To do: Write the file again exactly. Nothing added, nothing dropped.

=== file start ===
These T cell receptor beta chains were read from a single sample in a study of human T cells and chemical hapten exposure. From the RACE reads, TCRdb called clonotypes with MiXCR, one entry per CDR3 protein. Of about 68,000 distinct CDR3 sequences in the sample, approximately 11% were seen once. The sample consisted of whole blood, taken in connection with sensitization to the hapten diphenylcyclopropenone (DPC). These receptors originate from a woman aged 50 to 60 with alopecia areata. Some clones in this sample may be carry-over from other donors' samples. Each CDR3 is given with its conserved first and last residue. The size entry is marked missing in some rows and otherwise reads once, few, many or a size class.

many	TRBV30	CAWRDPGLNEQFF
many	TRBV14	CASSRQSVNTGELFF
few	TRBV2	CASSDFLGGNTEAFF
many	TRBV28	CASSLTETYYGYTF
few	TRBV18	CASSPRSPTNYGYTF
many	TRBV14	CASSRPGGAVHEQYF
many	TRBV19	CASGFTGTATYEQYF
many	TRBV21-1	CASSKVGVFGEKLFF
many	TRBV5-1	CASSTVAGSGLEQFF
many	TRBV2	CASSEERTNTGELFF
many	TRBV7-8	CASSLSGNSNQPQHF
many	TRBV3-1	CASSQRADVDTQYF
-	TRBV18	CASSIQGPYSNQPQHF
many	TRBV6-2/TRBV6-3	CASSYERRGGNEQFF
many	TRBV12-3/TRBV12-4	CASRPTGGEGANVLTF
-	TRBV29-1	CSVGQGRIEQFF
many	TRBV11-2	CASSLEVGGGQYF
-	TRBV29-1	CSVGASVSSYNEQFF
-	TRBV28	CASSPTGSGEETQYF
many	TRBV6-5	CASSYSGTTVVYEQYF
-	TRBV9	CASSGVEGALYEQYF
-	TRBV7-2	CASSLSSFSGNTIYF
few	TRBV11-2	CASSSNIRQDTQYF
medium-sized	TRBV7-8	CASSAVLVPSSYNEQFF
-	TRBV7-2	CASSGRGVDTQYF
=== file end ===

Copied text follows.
These T cell receptor beta chains were read from a single sample in a study of human T cells and chemical hapten exposure. From the RACE reads, TCRdb called clonotypes with MiXCR, one entry per CDR3 protein. Of about 68,000 distinct CDR3 sequences in the sample, approximately 11% were seen once. The sample consisted of whole blood, taken in connection with sensitization to the hapten diphenylcyclopropenone (DPC). These receptors originate from a woman aged 50 to 60 with alopecia areata. Some clones in this sample may be carry-over from other donors' samples. Each CDR3 is given with its conserved first and last residue. The size entry is marked missing in some rows and otherwise reads once, few, many or a size class.

many	TRBV30	CAWRDPGLNEQFF
many	TRBV14	CASSRQSVNTGELFF
few	TRBV2	CASSDFLGGNTEAFF
many	TRBV28	CASSLTETYYGYTF
few	TRBV18	CASSPRSPTNYGYTF
many	TRBV14	CASSRPGGAVHEQYF
many	TRBV19	CASGFTGTATYEQYF
many	TRBV21-1	CASSKVGVFGEKLFF
many	TRBV5-1	CASSTVAGSGLEQFF
many	TRBV2	CASSEERTNTGELFF
many	TRBV7-8	CASSLSGNSNQPQHF
many	TRBV3-1	CASSQRADVDTQYF
-	TRBV18	CASSIQGPYSNQPQHF
many	TRBV6-2/TRBV6-3	CASSYERRGGNEQFF
many	TRBV12-3/TRBV12-4	CASRPTGGEGANVLTF
-	TRBV29-1	CSVGQGRIEQFF
many	TRBV11-2	CASSLEVGGGQYF
-	TRBV29-1	CSVGASVSSYNEQFF
-	TRBV28	CASSPTGSGEETQYF
many	TRBV6-5	CASSYSGTTVVYEQYF
-	TRBV9	CASSGVEGALYEQYF
-	TRBV7-2	CASSLSSFSGNTIYF
few	TRBV11-2	CASSSNIRQDTQYF
medium-sized	TRBV7-8	CASSAVLVPSSYNEQFF
-	TRBV7-2	CASSGRGVDTQYF